Hundreds of drivers have taken part in an anti-congestion charge protest in London in a last-ditch attempt to stop the western extension of the zone.
The congestion charge zone is due to be expanded on Monday
Organised by the West London Residents Association, the go-slow began at Addison Road, in Kensington.
Protesters argue the £8 charge, being introduced from Monday, will damage businesses and cost residents hundreds of pounds a year.
But Transport for London believes congestion will be cut by 15%.
TfL also claims the number of vehicles will be reduced by 10 to 15% once the charge is introduced.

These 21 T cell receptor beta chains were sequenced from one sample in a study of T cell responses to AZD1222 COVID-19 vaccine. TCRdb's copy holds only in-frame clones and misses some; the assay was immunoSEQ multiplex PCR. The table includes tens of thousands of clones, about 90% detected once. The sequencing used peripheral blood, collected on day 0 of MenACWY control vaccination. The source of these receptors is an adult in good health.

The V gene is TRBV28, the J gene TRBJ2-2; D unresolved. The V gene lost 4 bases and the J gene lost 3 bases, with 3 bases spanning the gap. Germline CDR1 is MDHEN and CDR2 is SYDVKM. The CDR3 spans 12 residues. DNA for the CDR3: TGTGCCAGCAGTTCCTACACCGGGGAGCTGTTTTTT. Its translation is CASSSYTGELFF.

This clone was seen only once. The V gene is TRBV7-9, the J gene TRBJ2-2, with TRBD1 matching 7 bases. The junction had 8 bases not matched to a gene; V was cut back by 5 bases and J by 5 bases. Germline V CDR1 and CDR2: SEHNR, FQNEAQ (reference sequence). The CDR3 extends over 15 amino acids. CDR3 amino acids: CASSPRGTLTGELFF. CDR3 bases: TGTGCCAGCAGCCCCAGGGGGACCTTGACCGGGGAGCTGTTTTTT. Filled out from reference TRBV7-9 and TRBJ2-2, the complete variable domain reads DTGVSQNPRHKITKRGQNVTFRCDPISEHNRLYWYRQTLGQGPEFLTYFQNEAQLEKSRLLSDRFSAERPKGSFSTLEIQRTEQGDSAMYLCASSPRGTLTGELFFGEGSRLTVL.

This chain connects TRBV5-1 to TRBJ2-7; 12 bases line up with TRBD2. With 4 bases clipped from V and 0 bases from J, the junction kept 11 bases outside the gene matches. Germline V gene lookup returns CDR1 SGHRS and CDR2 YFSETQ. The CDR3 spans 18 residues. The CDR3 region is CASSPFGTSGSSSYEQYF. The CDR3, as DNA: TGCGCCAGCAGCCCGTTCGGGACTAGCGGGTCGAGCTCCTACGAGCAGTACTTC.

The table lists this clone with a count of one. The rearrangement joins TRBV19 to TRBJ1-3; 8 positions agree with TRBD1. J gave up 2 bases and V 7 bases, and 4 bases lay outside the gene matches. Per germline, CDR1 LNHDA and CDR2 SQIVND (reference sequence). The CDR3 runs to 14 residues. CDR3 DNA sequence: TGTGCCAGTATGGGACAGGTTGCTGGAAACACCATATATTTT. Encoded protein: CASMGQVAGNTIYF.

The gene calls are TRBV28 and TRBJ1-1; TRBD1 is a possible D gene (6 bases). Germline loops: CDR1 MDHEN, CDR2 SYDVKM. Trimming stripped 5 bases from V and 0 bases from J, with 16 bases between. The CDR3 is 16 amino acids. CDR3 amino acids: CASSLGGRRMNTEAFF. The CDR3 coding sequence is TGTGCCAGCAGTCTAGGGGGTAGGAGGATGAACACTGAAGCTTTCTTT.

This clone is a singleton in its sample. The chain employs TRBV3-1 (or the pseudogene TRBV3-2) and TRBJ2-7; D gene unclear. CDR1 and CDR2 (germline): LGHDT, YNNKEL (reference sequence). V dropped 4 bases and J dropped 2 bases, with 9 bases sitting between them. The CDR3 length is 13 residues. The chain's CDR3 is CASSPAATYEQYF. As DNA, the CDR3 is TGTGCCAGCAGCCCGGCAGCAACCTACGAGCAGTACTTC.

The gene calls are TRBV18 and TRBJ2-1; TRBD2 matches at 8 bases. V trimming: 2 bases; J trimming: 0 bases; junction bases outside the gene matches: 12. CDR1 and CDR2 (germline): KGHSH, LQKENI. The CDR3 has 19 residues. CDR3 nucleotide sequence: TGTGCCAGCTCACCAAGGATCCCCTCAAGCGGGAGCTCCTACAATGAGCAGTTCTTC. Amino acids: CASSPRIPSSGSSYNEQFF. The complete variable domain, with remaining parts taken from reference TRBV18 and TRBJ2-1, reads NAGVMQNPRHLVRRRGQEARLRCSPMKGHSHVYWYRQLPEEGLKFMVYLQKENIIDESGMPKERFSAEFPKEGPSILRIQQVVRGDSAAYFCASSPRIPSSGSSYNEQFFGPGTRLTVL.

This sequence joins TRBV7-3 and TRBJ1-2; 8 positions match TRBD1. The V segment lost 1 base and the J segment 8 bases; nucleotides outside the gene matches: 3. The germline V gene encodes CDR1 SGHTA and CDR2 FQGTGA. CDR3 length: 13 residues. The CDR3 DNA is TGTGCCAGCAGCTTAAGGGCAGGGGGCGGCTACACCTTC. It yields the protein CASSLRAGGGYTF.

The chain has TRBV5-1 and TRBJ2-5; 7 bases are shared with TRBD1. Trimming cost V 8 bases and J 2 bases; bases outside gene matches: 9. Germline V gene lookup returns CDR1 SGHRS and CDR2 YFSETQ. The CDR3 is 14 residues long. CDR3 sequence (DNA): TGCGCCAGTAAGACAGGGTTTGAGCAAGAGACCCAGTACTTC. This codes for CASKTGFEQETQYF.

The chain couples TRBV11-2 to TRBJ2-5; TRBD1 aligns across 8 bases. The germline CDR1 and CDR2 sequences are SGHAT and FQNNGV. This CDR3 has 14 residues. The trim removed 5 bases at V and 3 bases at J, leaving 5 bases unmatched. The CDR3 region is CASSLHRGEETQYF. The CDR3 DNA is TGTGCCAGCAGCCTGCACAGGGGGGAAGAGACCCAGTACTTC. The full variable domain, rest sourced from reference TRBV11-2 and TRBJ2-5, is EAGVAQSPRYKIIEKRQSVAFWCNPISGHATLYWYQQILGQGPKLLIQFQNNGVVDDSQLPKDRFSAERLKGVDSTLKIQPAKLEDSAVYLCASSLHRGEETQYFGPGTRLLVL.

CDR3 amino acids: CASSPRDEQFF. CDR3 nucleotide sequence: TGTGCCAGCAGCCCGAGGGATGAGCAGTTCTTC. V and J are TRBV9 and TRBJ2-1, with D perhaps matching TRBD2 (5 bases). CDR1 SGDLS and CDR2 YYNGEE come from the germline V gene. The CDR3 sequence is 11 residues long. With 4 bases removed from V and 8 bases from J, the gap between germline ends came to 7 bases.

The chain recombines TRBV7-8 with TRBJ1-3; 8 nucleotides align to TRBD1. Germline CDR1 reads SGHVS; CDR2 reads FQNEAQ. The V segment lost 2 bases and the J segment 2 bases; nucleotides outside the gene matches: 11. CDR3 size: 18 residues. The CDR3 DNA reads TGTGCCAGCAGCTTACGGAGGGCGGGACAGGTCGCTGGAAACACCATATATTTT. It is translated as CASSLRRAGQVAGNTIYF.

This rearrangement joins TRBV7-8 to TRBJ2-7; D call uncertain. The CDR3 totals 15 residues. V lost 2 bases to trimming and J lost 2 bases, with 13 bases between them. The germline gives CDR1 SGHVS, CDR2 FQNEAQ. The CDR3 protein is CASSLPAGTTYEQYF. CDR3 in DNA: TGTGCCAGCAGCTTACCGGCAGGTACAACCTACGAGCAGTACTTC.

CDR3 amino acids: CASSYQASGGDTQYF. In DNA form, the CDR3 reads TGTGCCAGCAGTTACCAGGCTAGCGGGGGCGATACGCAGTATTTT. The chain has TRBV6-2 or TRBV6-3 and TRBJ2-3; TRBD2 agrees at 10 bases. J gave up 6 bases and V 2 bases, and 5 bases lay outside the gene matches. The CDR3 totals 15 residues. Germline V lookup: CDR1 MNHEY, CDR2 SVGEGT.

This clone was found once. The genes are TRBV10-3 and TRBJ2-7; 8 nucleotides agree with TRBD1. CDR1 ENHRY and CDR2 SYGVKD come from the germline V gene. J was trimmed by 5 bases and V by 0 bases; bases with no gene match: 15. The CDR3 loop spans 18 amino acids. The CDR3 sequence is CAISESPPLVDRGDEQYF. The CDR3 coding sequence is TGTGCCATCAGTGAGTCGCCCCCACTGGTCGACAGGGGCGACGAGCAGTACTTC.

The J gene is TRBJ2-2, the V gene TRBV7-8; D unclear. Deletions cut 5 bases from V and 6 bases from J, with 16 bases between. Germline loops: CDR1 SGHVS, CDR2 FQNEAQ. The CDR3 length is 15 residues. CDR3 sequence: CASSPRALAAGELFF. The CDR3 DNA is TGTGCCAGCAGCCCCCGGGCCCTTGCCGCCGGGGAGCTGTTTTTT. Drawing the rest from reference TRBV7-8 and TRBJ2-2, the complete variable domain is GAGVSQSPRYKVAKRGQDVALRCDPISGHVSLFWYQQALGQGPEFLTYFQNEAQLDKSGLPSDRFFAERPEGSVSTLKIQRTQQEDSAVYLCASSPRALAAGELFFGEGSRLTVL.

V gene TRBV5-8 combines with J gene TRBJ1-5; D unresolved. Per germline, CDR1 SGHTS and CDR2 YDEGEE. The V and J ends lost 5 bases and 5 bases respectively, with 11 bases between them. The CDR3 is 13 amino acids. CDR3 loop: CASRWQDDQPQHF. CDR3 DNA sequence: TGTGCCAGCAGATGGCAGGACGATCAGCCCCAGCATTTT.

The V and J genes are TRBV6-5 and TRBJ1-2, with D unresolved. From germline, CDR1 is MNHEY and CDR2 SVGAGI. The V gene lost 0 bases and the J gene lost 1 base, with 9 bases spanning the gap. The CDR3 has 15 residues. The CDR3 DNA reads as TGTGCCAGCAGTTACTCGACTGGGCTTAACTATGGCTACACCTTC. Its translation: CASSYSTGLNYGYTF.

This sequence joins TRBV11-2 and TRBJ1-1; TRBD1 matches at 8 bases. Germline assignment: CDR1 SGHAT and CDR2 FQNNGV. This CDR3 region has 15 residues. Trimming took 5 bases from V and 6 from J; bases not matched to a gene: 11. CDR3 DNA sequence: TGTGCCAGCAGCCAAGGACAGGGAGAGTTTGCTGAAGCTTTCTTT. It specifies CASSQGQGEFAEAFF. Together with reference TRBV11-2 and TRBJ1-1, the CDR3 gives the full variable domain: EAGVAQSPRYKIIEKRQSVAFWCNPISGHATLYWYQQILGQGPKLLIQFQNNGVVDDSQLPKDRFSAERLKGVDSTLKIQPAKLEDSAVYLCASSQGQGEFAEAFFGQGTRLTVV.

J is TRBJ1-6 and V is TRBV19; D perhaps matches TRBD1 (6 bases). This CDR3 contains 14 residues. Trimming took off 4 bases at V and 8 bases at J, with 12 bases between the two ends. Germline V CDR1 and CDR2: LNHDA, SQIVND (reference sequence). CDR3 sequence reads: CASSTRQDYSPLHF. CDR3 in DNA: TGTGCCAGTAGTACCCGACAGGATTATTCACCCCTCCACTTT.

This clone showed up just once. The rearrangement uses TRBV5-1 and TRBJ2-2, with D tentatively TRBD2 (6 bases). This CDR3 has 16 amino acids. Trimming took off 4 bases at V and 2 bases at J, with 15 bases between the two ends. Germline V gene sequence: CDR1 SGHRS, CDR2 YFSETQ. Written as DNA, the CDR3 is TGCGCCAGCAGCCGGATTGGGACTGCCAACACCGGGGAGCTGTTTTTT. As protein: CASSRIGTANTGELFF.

The zone will expand west from central London on Monday to include Kensington and Chelsea.
The protest convoy and march travelled along the Earls Court Road, which will be the boundary of the new zone.
One resident said: "We're fighting [London Mayor Ken Livingstone]. At least we can show him that we care, even if he doesn't."
Merrick Cockell, leader of Kensington and Chelsea Council, said: "We've been protesting for a long time.
"It comes into effect on Monday and we just thought we'd remind [Mr Livingstone] that we are still here. We still object to the extension."
A TfL spokesman said: "The central London congestion charge has worked. Since the introduction of the charge in 2003, traffic levels have been reduced in the central zone by 20%."
He said this meant that each day in 2006 there were almost 70,000 fewer vehicles entering the charging zone compared with the daily figure before charging began.
Mr Livingstone said congestion charging had cut pollution and CO2 levels and improved safety for pedestrians and cyclists, as well as increasing the reliability of buses.